October 2019 - January 2020
Sophie Daly is an artist living and working between Dublin and Belfast. Daly works primarily digitally, specialising in animation and video. Her practice is concerned with those who are on the margins in Ireland, and with the encroaching destruction of rural communities in Ireland.
“While much (arguably feigned) attention is given to areas of the West, the rural East is almost a paradox in the eyes of city dwellers. While working between the two largest cities in Ireland (Belfast and Dublin), I have found myself stuck in a loop of identity crisis. The city is a state an anxiety, insomnia, sickness and poverty, while the country is a land of isolation, silence and death. The state of rural Dublin is fast disintegrating, turning into resourceless satellite towns, to be swallowed up into metropolitan wasteland.”
During her residency at DAS, Daly is producing an installation comprising of audio and video pieces. She is looking at the history of the Polish community in Ireland prior to Poland’s entry to the EU. She has created a semi-factual narrative based around Irish and Polish relations after WWII. Ireland granted Polish Home Army soldiers free education in Science and Medicine at UCC after the end of WWII. In Daly’s story, this peace keeping operation is infiltrated by the Russian military unknown to the Irish government, and force Polish students into testing biological weapons on a rural island off the coast of Cork. The control is of course accidentally infiltrated, resulting in disaster, much to the fault of poor resources and communications available to rural island dwellers with the mainland.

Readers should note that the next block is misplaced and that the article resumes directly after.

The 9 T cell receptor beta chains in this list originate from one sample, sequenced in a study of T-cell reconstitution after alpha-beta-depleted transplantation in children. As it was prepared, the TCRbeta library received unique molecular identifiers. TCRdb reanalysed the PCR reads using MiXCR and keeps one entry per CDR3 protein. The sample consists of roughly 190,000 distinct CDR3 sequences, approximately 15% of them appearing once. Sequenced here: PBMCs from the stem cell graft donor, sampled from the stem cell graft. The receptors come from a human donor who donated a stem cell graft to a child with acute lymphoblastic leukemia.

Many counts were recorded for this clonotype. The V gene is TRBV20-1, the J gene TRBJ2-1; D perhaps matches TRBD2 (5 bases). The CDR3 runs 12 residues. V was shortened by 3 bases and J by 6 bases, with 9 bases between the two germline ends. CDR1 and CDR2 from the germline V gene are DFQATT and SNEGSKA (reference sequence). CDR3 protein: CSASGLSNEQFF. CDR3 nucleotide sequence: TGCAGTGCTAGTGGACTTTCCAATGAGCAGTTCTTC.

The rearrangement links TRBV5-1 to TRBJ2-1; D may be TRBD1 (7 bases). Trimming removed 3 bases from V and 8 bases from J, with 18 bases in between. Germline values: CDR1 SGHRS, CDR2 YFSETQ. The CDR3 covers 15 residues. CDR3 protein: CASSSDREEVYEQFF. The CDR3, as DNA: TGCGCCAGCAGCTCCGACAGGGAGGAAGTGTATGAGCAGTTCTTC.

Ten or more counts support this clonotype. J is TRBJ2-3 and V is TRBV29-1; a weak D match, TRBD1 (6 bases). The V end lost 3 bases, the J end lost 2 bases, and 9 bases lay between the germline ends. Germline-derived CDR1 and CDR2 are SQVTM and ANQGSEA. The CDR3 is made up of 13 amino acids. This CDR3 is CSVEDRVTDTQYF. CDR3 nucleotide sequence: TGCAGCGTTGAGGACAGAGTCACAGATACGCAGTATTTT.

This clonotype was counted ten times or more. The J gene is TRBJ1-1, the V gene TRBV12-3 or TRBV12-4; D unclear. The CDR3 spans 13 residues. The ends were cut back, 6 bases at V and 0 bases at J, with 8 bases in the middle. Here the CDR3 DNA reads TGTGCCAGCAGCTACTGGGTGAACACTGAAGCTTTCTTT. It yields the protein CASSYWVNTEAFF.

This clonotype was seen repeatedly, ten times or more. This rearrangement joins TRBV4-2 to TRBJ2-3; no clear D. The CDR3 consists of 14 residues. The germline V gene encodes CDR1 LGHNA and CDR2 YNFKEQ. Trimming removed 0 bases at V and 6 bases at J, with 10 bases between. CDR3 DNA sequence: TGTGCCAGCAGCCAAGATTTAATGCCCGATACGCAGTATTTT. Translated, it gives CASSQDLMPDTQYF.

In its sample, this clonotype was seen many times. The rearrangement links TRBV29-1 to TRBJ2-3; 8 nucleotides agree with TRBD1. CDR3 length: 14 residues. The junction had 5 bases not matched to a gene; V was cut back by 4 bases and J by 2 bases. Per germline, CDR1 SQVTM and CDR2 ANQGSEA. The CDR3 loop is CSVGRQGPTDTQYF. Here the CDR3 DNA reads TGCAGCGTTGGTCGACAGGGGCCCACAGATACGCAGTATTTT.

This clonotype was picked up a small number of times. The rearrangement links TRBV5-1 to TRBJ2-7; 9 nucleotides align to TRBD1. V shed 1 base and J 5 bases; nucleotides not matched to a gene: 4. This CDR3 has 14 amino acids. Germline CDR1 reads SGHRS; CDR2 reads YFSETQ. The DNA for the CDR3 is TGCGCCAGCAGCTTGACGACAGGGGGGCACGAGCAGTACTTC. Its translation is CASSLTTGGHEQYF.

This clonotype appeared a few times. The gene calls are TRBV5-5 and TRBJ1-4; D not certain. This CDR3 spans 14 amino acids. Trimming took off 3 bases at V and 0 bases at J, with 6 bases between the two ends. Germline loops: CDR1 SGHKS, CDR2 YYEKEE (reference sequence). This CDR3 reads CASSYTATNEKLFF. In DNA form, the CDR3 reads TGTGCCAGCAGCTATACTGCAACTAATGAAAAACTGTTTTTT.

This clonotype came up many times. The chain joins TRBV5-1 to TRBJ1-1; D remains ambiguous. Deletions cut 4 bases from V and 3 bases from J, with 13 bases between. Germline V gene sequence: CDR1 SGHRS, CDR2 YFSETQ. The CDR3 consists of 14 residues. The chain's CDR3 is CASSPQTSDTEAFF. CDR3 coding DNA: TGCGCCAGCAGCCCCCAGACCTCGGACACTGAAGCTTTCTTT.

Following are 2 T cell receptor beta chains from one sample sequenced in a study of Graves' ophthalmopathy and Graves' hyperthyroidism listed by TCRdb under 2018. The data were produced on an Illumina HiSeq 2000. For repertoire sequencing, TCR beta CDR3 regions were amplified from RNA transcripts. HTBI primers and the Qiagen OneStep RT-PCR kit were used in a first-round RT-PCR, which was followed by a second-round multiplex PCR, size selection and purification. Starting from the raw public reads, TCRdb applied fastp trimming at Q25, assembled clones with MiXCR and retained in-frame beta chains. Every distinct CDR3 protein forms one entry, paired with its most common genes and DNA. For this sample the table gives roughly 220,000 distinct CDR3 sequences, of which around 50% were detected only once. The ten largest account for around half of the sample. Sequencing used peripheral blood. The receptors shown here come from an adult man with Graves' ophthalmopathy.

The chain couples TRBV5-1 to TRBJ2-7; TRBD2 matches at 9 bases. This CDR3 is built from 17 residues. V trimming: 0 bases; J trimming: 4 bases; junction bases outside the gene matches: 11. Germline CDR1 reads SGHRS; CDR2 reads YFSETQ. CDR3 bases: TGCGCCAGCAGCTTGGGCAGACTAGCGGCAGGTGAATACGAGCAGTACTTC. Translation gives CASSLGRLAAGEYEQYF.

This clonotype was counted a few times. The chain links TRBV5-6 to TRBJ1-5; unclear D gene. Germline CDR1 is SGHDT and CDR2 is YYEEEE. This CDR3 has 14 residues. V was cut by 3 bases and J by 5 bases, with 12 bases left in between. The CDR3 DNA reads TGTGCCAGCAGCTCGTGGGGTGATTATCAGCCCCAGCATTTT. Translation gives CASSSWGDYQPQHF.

Sophie Daly received a B.A. (Hons) from the National College of Art and Design in Print and Visual Culture. Only a recent graduate, she has exhibited at the RDS Visual Arts Awards (2018) and Pallas Projects (2019). Currently she is working on a project funded by Fingal’s and Dublin City’s Council Art Offices in collaboration with the Irish Refugee Council and Jigsaw, making a resource website and magazine to encourage mental health wellbeing for those in the asylum process.
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